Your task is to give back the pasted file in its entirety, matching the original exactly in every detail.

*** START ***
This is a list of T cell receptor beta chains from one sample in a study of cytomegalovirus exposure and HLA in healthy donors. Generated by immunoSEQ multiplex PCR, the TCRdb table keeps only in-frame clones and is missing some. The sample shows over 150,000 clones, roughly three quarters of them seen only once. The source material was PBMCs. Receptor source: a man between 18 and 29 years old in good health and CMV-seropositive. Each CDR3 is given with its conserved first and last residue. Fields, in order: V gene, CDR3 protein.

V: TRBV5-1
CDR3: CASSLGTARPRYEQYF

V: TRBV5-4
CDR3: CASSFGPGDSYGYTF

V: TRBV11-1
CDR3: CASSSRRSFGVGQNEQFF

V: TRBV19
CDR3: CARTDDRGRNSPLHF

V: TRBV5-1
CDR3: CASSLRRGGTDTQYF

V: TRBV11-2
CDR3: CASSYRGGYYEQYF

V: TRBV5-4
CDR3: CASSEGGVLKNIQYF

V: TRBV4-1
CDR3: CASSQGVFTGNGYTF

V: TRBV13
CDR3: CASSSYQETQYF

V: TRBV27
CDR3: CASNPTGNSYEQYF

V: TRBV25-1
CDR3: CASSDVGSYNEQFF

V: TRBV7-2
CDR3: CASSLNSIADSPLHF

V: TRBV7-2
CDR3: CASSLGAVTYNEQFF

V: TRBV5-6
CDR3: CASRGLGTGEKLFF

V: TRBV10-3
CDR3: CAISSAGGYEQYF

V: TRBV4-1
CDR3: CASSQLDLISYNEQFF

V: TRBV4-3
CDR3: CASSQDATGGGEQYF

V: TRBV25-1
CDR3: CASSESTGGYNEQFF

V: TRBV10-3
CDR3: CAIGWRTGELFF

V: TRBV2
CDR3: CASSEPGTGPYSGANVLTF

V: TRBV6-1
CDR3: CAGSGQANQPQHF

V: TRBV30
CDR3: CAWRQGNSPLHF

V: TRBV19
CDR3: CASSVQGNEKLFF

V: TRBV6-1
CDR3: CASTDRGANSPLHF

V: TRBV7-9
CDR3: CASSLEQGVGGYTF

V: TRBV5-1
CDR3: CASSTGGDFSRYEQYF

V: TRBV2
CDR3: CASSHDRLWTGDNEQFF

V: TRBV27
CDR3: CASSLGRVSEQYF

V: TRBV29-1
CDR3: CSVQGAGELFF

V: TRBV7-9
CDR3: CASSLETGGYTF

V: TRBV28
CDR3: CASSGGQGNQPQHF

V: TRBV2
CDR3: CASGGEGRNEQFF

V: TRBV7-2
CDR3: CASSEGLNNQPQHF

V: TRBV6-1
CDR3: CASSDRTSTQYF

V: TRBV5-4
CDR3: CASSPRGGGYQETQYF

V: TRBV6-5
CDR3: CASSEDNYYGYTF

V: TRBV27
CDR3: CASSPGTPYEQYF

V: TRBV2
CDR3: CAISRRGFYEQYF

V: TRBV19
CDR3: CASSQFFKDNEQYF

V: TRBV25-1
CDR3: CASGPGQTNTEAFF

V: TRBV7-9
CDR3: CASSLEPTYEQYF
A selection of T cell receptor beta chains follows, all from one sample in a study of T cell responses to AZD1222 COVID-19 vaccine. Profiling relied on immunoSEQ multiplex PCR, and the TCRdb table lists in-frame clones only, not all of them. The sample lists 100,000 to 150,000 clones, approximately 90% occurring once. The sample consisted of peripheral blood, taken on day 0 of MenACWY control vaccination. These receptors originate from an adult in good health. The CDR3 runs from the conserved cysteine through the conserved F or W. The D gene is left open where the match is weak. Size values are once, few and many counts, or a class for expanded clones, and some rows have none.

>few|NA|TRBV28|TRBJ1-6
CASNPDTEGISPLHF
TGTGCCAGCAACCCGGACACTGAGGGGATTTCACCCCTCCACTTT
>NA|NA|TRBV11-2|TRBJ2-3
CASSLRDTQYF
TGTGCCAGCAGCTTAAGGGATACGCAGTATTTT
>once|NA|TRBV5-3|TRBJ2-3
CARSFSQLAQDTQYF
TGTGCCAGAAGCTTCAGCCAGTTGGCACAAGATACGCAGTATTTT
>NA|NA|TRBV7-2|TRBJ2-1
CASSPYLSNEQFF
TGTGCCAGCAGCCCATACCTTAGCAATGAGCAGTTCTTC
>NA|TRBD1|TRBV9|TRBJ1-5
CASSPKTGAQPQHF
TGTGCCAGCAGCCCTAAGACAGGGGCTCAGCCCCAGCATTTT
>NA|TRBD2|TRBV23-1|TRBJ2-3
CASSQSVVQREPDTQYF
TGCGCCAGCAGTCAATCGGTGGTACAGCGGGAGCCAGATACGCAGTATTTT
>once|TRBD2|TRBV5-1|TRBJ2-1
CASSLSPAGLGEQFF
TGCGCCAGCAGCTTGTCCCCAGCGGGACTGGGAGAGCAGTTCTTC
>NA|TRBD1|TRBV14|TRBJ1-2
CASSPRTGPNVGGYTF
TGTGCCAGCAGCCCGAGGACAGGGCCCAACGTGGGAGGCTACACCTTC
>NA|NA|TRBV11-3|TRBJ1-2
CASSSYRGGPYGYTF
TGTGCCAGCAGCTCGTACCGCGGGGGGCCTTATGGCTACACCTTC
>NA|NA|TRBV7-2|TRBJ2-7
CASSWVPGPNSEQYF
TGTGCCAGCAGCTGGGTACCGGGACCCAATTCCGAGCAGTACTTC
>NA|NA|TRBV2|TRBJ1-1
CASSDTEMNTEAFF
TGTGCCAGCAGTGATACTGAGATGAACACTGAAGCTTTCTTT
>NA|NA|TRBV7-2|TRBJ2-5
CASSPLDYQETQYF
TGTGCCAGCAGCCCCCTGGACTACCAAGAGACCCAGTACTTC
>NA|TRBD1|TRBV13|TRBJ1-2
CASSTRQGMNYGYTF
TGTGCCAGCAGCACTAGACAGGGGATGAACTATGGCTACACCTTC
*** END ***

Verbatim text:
This is a list of T cell receptor beta chains from one sample in a study of cytomegalovirus exposure and HLA in healthy donors. Generated by immunoSEQ multiplex PCR, the TCRdb table keeps only in-frame clones and is missing some. The sample shows over 150,000 clones, roughly three quarters of them seen only once. The source material was PBMCs. Receptor source: a man between 18 and 29 years old in good health and CMV-seropositive. Each CDR3 is given with its conserved first and last residue. Fields, in order: V gene, CDR3 protein.

V: TRBV5-1
CDR3: CASSLGTARPRYEQYF

V: TRBV5-4
CDR3: CASSFGPGDSYGYTF

V: TRBV11-1
CDR3: CASSSRRSFGVGQNEQFF

V: TRBV19
CDR3: CARTDDRGRNSPLHF

V: TRBV5-1
CDR3: CASSLRRGGTDTQYF

V: TRBV11-2
CDR3: CASSYRGGYYEQYF

V: TRBV5-4
CDR3: CASSEGGVLKNIQYF

V: TRBV4-1
CDR3: CASSQGVFTGNGYTF

V: TRBV13
CDR3: CASSSYQETQYF

V: TRBV27
CDR3: CASNPTGNSYEQYF

V: TRBV25-1
CDR3: CASSDVGSYNEQFF

V: TRBV7-2
CDR3: CASSLNSIADSPLHF

V: TRBV7-2
CDR3: CASSLGAVTYNEQFF

V: TRBV5-6
CDR3: CASRGLGTGEKLFF

V: TRBV10-3
CDR3: CAISSAGGYEQYF

V: TRBV4-1
CDR3: CASSQLDLISYNEQFF

V: TRBV4-3
CDR3: CASSQDATGGGEQYF

V: TRBV25-1
CDR3: CASSESTGGYNEQFF

V: TRBV10-3
CDR3: CAIGWRTGELFF

V: TRBV2
CDR3: CASSEPGTGPYSGANVLTF

V: TRBV6-1
CDR3: CAGSGQANQPQHF

V: TRBV30
CDR3: CAWRQGNSPLHF

V: TRBV19
CDR3: CASSVQGNEKLFF

V: TRBV6-1
CDR3: CASTDRGANSPLHF

V: TRBV7-9
CDR3: CASSLEQGVGGYTF

V: TRBV5-1
CDR3: CASSTGGDFSRYEQYF

V: TRBV2
CDR3: CASSHDRLWTGDNEQFF

V: TRBV27
CDR3: CASSLGRVSEQYF

V: TRBV29-1
CDR3: CSVQGAGELFF

V: TRBV7-9
CDR3: CASSLETGGYTF

V: TRBV28
CDR3: CASSGGQGNQPQHF

V: TRBV2
CDR3: CASGGEGRNEQFF

V: TRBV7-2
CDR3: CASSEGLNNQPQHF

V: TRBV6-1
CDR3: CASSDRTSTQYF

V: TRBV5-4
CDR3: CASSPRGGGYQETQYF

V: TRBV6-5
CDR3: CASSEDNYYGYTF

V: TRBV27
CDR3: CASSPGTPYEQYF

V: TRBV2
CDR3: CAISRRGFYEQYF

V: TRBV19
CDR3: CASSQFFKDNEQYF

V: TRBV25-1
CDR3: CASGPGQTNTEAFF

V: TRBV7-9
CDR3: CASSLEPTYEQYF
A selection of T cell receptor beta chains follows, all from one sample in a study of T cell responses to AZD1222 COVID-19 vaccine. Profiling relied on immunoSEQ multiplex PCR, and the TCRdb table lists in-frame clones only, not all of them. The sample lists 100,000 to 150,000 clones, approximately 90% occurring once. The sample consisted of peripheral blood, taken on day 0 of MenACWY control vaccination. These receptors originate from an adult in good health. The CDR3 runs from the conserved cysteine through the conserved F or W. The D gene is left open where the match is weak. Size values are once, few and many counts, or a class for expanded clones, and some rows have none.

>few|NA|TRBV28|TRBJ1-6
CASNPDTEGISPLHF
TGTGCCAGCAACCCGGACACTGAGGGGATTTCACCCCTCCACTTT
>NA|NA|TRBV11-2|TRBJ2-3
CASSLRDTQYF
TGTGCCAGCAGCTTAAGGGATACGCAGTATTTT
>once|NA|TRBV5-3|TRBJ2-3
CARSFSQLAQDTQYF
TGTGCCAGAAGCTTCAGCCAGTTGGCACAAGATACGCAGTATTTT
>NA|NA|TRBV7-2|TRBJ2-1
CASSPYLSNEQFF
TGTGCCAGCAGCCCATACCTTAGCAATGAGCAGTTCTTC
>NA|TRBD1|TRBV9|TRBJ1-5
CASSPKTGAQPQHF
TGTGCCAGCAGCCCTAAGACAGGGGCTCAGCCCCAGCATTTT
>NA|TRBD2|TRBV23-1|TRBJ2-3
CASSQSVVQREPDTQYF
TGCGCCAGCAGTCAATCGGTGGTACAGCGGGAGCCAGATACGCAGTATTTT
>once|TRBD2|TRBV5-1|TRBJ2-1
CASSLSPAGLGEQFF
TGCGCCAGCAGCTTGTCCCCAGCGGGACTGGGAGAGCAGTTCTTC
>NA|TRBD1|TRBV14|TRBJ1-2
CASSPRTGPNVGGYTF
TGTGCCAGCAGCCCGAGGACAGGGCCCAACGTGGGAGGCTACACCTTC
>NA|NA|TRBV11-3|TRBJ1-2
CASSSYRGGPYGYTF
TGTGCCAGCAGCTCGTACCGCGGGGGGCCTTATGGCTACACCTTC
>NA|NA|TRBV7-2|TRBJ2-7
CASSWVPGPNSEQYF
TGTGCCAGCAGCTGGGTACCGGGACCCAATTCCGAGCAGTACTTC
>NA|NA|TRBV2|TRBJ1-1
CASSDTEMNTEAFF
TGTGCCAGCAGTGATACTGAGATGAACACTGAAGCTTTCTTT
>NA|NA|TRBV7-2|TRBJ2-5
CASSPLDYQETQYF
TGTGCCAGCAGCCCCCTGGACTACCAAGAGACCCAGTACTTC
>NA|TRBD1|TRBV13|TRBJ1-2
CASSTRQGMNYGYTF
TGTGCCAGCAGCACTAGACAGGGGATGAACTATGGCTACACCTTC